Increasing Complexity of genotypic predictors of response to LPV/r (Kaletra)
Simple mutation scores were derived for LPV/r from relatively small studies of PI-experienced patients. This score was a simple summation of the number of mutations present from a list of 11 mutations (at codons 10,20,24,46,53,54,63,71,82,84,90) and was shown to have prognostic value in predicting response to LPV/r-containing regimens. As if this list of mutations wasn't already long enough we are now learning that there are additional PI-mutations which impact response to LPV/r.
Investigators from Abbott labs in collaboration with the French ANRS Resistance Group carefully analyzed the genotypic predictors of response to LPV/r as prescribed in the expanded access program in France. This data base contains nearly 800 patients who received LPV/r-containing regimens and who had a baseline genotype. Using logistic regression analysis the investigators identified additional protease mutations that were associated with response to LPV/r. They found that mutations at codons at 33, 36, 47 and 48 contributed to a diminished response to LPV/r.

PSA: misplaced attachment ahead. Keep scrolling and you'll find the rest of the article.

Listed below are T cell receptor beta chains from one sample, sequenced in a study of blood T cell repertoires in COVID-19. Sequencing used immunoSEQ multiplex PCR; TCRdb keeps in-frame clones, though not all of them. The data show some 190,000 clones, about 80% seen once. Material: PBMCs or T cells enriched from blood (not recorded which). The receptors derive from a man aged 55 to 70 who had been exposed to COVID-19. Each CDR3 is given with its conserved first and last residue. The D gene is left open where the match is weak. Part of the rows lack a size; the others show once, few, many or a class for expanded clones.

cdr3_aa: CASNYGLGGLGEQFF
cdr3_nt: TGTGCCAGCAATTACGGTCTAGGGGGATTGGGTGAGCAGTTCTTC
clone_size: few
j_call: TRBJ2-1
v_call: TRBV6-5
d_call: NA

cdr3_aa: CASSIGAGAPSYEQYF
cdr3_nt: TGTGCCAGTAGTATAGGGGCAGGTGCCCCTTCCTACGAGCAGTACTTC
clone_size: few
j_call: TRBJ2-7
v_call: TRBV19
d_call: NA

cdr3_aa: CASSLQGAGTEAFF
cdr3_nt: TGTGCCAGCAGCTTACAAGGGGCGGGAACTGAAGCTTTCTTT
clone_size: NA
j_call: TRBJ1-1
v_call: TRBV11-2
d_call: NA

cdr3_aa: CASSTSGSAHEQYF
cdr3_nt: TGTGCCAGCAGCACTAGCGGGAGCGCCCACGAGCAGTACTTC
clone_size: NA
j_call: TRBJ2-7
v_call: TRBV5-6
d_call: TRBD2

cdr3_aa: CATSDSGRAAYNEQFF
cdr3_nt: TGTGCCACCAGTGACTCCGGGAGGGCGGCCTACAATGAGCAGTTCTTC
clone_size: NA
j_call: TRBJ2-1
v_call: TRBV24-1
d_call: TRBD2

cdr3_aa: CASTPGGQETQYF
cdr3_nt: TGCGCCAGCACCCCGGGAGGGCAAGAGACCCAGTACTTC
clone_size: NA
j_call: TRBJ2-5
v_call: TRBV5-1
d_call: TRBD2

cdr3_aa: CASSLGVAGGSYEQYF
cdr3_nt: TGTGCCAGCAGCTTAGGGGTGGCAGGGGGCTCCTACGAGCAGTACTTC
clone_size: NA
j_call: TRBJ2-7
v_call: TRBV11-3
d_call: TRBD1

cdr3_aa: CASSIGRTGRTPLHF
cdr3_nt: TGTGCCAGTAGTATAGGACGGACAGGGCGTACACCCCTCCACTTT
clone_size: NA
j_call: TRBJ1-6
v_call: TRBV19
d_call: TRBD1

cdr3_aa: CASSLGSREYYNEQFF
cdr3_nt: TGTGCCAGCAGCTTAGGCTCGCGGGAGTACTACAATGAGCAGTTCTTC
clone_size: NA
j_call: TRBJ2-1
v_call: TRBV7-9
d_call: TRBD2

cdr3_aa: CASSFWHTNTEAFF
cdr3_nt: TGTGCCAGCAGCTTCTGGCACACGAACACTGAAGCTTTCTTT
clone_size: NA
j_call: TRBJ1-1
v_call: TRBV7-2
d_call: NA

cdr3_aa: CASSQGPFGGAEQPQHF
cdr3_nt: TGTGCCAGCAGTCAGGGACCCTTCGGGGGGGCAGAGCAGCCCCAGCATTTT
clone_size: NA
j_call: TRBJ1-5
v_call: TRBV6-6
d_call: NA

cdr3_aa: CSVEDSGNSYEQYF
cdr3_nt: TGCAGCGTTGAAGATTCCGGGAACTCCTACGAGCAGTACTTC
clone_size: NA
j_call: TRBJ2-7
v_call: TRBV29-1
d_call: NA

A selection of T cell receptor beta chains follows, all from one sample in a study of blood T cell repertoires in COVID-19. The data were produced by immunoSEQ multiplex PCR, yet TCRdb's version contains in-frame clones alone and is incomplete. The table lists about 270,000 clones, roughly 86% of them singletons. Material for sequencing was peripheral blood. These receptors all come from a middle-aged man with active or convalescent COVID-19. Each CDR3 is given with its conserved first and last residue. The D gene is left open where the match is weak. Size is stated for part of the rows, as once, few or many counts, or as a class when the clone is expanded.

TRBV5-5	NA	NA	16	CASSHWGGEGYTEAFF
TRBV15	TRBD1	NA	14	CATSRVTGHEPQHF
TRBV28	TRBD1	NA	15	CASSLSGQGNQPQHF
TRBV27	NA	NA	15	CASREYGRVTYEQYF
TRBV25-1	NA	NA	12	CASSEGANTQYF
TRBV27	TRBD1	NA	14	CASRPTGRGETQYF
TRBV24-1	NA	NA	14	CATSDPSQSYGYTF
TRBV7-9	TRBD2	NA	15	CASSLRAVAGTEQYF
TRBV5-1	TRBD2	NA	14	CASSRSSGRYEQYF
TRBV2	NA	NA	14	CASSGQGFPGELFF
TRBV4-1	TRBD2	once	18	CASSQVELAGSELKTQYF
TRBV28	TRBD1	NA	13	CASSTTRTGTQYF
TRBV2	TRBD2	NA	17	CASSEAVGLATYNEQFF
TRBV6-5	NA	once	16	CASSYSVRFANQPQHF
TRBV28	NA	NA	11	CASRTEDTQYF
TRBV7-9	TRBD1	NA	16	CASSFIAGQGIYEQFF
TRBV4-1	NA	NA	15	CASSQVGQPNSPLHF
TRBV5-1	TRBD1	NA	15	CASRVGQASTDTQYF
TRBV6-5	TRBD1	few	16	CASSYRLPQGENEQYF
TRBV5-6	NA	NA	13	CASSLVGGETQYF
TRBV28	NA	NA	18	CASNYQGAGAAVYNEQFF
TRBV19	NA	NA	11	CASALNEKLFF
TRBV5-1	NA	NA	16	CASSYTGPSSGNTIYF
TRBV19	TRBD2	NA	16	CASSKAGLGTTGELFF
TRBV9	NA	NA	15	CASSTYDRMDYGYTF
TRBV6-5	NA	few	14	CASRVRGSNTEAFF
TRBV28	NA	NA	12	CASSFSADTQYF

In addition, the 50V mutation which is a signature mutation to amprenavir has been shown in vitro to be associated with significant resistance to LPV/r. In this study the 50V mutation was present in only 5 patients at baseline (<1%), however, none of these patients responded to LPV/r. It should be noted that other protease mutations were present along with the 50V in these patients.
Neil Parkin and colleagues showed that additional protease mutations (including those listed above) were significantly associated with LPV/r phenotype. One striking observation is that 25/26 isolates with 50V mutation had a LPV/r fold-change >10. Again supporting the potential of cross resistance between amprenavir and LPV/r.